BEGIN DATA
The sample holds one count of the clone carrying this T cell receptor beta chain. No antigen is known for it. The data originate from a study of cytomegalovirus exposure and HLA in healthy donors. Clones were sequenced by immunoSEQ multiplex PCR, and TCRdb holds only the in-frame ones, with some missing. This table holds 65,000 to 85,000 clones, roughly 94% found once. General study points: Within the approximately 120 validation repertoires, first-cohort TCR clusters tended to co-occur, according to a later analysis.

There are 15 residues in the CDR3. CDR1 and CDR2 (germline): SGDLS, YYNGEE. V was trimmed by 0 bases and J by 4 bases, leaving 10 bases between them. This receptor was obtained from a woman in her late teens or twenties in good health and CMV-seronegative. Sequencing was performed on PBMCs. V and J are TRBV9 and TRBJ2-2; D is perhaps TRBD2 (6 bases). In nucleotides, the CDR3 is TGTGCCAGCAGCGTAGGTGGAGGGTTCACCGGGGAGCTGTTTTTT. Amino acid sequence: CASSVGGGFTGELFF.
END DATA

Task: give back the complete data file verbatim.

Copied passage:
The sample holds one count of the clone carrying this T cell receptor beta chain. No antigen is known for it. The data originate from a study of cytomegalovirus exposure and HLA in healthy donors. Clones were sequenced by immunoSEQ multiplex PCR, and TCRdb holds only the in-frame ones, with some missing. This table holds 65,000 to 85,000 clones, roughly 94% found once. General study points: Within the approximately 120 validation repertoires, first-cohort TCR clusters tended to co-occur, according to a later analysis.

There are 15 residues in the CDR3. CDR1 and CDR2 (germline): SGDLS, YYNGEE. V was trimmed by 0 bases and J by 4 bases, leaving 10 bases between them. This receptor was obtained from a woman in her late teens or twenties in good health and CMV-seronegative. Sequencing was performed on PBMCs. V and J are TRBV9 and TRBJ2-2; D is perhaps TRBD2 (6 bases). In nucleotides, the CDR3 is TGTGCCAGCAGCGTAGGTGGAGGGTTCACCGGGGAGCTGTTTTTT. Amino acid sequence: CASSVGGGFTGELFF.